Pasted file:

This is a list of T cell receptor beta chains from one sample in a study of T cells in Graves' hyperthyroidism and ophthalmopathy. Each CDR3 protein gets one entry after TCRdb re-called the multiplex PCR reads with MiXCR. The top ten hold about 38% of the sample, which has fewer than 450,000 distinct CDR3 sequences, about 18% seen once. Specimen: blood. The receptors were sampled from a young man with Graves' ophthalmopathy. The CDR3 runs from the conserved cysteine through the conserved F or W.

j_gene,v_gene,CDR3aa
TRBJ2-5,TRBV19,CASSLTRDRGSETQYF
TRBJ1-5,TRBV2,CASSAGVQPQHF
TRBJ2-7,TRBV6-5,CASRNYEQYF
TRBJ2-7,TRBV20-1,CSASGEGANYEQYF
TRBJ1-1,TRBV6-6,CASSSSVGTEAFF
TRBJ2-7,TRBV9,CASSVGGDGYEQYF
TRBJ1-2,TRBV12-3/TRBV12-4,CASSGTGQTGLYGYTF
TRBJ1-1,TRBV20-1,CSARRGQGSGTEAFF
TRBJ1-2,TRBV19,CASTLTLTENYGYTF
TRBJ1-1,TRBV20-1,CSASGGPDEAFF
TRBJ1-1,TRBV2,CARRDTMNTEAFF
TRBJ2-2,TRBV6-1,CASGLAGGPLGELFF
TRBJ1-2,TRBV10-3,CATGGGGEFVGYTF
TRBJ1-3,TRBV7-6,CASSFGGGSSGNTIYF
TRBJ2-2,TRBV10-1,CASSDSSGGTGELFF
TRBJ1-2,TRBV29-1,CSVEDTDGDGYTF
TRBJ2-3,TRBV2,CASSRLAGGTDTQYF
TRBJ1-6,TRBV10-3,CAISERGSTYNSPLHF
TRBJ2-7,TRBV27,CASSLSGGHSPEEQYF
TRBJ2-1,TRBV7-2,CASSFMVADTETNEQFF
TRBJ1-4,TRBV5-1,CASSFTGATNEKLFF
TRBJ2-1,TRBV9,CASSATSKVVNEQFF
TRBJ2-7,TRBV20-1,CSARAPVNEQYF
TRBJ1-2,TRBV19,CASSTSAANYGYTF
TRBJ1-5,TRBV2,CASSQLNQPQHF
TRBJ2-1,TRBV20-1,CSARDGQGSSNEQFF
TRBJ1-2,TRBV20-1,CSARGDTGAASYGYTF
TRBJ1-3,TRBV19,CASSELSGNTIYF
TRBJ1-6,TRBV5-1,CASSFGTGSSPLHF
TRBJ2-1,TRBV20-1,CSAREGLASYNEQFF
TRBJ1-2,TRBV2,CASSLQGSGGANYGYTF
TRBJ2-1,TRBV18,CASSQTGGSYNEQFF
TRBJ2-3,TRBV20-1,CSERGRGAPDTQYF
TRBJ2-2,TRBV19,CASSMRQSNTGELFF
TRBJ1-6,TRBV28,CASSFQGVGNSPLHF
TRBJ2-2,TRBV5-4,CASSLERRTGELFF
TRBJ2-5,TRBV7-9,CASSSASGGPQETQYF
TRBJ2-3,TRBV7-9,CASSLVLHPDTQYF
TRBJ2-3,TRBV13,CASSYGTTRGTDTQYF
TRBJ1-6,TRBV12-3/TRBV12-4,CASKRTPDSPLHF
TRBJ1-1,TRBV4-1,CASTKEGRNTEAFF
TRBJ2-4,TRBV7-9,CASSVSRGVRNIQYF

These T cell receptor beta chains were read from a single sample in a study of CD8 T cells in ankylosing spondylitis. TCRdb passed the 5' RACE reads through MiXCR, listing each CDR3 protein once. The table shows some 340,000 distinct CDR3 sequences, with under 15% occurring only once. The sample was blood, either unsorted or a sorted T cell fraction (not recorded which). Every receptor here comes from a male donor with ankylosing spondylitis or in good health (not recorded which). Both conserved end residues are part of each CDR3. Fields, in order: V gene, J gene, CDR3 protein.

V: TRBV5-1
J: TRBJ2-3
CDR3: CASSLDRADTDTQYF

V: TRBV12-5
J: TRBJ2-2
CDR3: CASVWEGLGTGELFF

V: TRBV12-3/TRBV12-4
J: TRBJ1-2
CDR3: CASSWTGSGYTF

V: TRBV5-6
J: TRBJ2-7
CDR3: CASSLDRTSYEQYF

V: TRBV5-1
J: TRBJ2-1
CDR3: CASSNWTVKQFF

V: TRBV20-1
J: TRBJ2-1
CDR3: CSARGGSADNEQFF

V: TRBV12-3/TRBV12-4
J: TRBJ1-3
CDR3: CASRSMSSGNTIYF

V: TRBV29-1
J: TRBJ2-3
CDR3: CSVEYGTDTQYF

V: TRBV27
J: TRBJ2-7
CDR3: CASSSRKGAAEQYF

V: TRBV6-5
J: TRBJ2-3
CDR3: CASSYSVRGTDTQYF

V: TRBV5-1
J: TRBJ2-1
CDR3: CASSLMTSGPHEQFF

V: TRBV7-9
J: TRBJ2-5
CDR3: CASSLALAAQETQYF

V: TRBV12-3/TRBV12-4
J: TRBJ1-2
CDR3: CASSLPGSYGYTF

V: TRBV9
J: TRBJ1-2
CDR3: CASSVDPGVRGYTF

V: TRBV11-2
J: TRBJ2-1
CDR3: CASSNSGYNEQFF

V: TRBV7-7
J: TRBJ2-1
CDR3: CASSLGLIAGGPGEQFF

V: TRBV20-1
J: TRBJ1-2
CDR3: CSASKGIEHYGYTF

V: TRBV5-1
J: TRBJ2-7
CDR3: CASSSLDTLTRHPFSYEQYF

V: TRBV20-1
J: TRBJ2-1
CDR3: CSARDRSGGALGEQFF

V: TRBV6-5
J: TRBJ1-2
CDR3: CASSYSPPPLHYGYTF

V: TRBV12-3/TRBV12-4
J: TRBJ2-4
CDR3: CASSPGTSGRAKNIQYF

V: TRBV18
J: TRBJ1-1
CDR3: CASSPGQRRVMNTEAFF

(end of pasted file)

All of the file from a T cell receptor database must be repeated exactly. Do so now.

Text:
This is a list of T cell receptor beta chains from one sample in a study of T cells in Graves' hyperthyroidism and ophthalmopathy. Each CDR3 protein gets one entry after TCRdb re-called the multiplex PCR reads with MiXCR. The top ten hold about 38% of the sample, which has fewer than 450,000 distinct CDR3 sequences, about 18% seen once. Specimen: blood. The receptors were sampled from a young man with Graves' ophthalmopathy. The CDR3 runs from the conserved cysteine through the conserved F or W.

j_gene,v_gene,CDR3aa
TRBJ2-5,TRBV19,CASSLTRDRGSETQYF
TRBJ1-5,TRBV2,CASSAGVQPQHF
TRBJ2-7,TRBV6-5,CASRNYEQYF
TRBJ2-7,TRBV20-1,CSASGEGANYEQYF
TRBJ1-1,TRBV6-6,CASSSSVGTEAFF
TRBJ2-7,TRBV9,CASSVGGDGYEQYF
TRBJ1-2,TRBV12-3/TRBV12-4,CASSGTGQTGLYGYTF
TRBJ1-1,TRBV20-1,CSARRGQGSGTEAFF
TRBJ1-2,TRBV19,CASTLTLTENYGYTF
TRBJ1-1,TRBV20-1,CSASGGPDEAFF
TRBJ1-1,TRBV2,CARRDTMNTEAFF
TRBJ2-2,TRBV6-1,CASGLAGGPLGELFF
TRBJ1-2,TRBV10-3,CATGGGGEFVGYTF
TRBJ1-3,TRBV7-6,CASSFGGGSSGNTIYF
TRBJ2-2,TRBV10-1,CASSDSSGGTGELFF
TRBJ1-2,TRBV29-1,CSVEDTDGDGYTF
TRBJ2-3,TRBV2,CASSRLAGGTDTQYF
TRBJ1-6,TRBV10-3,CAISERGSTYNSPLHF
TRBJ2-7,TRBV27,CASSLSGGHSPEEQYF
TRBJ2-1,TRBV7-2,CASSFMVADTETNEQFF
TRBJ1-4,TRBV5-1,CASSFTGATNEKLFF
TRBJ2-1,TRBV9,CASSATSKVVNEQFF
TRBJ2-7,TRBV20-1,CSARAPVNEQYF
TRBJ1-2,TRBV19,CASSTSAANYGYTF
TRBJ1-5,TRBV2,CASSQLNQPQHF
TRBJ2-1,TRBV20-1,CSARDGQGSSNEQFF
TRBJ1-2,TRBV20-1,CSARGDTGAASYGYTF
TRBJ1-3,TRBV19,CASSELSGNTIYF
TRBJ1-6,TRBV5-1,CASSFGTGSSPLHF
TRBJ2-1,TRBV20-1,CSAREGLASYNEQFF
TRBJ1-2,TRBV2,CASSLQGSGGANYGYTF
TRBJ2-1,TRBV18,CASSQTGGSYNEQFF
TRBJ2-3,TRBV20-1,CSERGRGAPDTQYF
TRBJ2-2,TRBV19,CASSMRQSNTGELFF
TRBJ1-6,TRBV28,CASSFQGVGNSPLHF
TRBJ2-2,TRBV5-4,CASSLERRTGELFF
TRBJ2-5,TRBV7-9,CASSSASGGPQETQYF
TRBJ2-3,TRBV7-9,CASSLVLHPDTQYF
TRBJ2-3,TRBV13,CASSYGTTRGTDTQYF
TRBJ1-6,TRBV12-3/TRBV12-4,CASKRTPDSPLHF
TRBJ1-1,TRBV4-1,CASTKEGRNTEAFF
TRBJ2-4,TRBV7-9,CASSVSRGVRNIQYF

These T cell receptor beta chains were read from a single sample in a study of CD8 T cells in ankylosing spondylitis. TCRdb passed the 5' RACE reads through MiXCR, listing each CDR3 protein once. The table shows some 340,000 distinct CDR3 sequences, with under 15% occurring only once. The sample was blood, either unsorted or a sorted T cell fraction (not recorded which). Every receptor here comes from a male donor with ankylosing spondylitis or in good health (not recorded which). Both conserved end residues are part of each CDR3. Fields, in order: V gene, J gene, CDR3 protein.

V: TRBV5-1
J: TRBJ2-3
CDR3: CASSLDRADTDTQYF

V: TRBV12-5
J: TRBJ2-2
CDR3: CASVWEGLGTGELFF

V: TRBV12-3/TRBV12-4
J: TRBJ1-2
CDR3: CASSWTGSGYTF

V: TRBV5-6
J: TRBJ2-7
CDR3: CASSLDRTSYEQYF

V: TRBV5-1
J: TRBJ2-1
CDR3: CASSNWTVKQFF

V: TRBV20-1
J: TRBJ2-1
CDR3: CSARGGSADNEQFF

V: TRBV12-3/TRBV12-4
J: TRBJ1-3
CDR3: CASRSMSSGNTIYF

V: TRBV29-1
J: TRBJ2-3
CDR3: CSVEYGTDTQYF

V: TRBV27
J: TRBJ2-7
CDR3: CASSSRKGAAEQYF

V: TRBV6-5
J: TRBJ2-3
CDR3: CASSYSVRGTDTQYF

V: TRBV5-1
J: TRBJ2-1
CDR3: CASSLMTSGPHEQFF

V: TRBV7-9
J: TRBJ2-5
CDR3: CASSLALAAQETQYF

V: TRBV12-3/TRBV12-4
J: TRBJ1-2
CDR3: CASSLPGSYGYTF

V: TRBV9
J: TRBJ1-2
CDR3: CASSVDPGVRGYTF

V: TRBV11-2
J: TRBJ2-1
CDR3: CASSNSGYNEQFF

V: TRBV7-7
J: TRBJ2-1
CDR3: CASSLGLIAGGPGEQFF

V: TRBV20-1
J: TRBJ1-2
CDR3: CSASKGIEHYGYTF

V: TRBV5-1
J: TRBJ2-7
CDR3: CASSSLDTLTRHPFSYEQYF

V: TRBV20-1
J: TRBJ2-1
CDR3: CSARDRSGGALGEQFF

V: TRBV6-5
J: TRBJ1-2
CDR3: CASSYSPPPLHYGYTF

V: TRBV12-3/TRBV12-4
J: TRBJ2-4
CDR3: CASSPGTSGRAKNIQYF

V: TRBV18
J: TRBJ1-1
CDR3: CASSPGQRRVMNTEAFF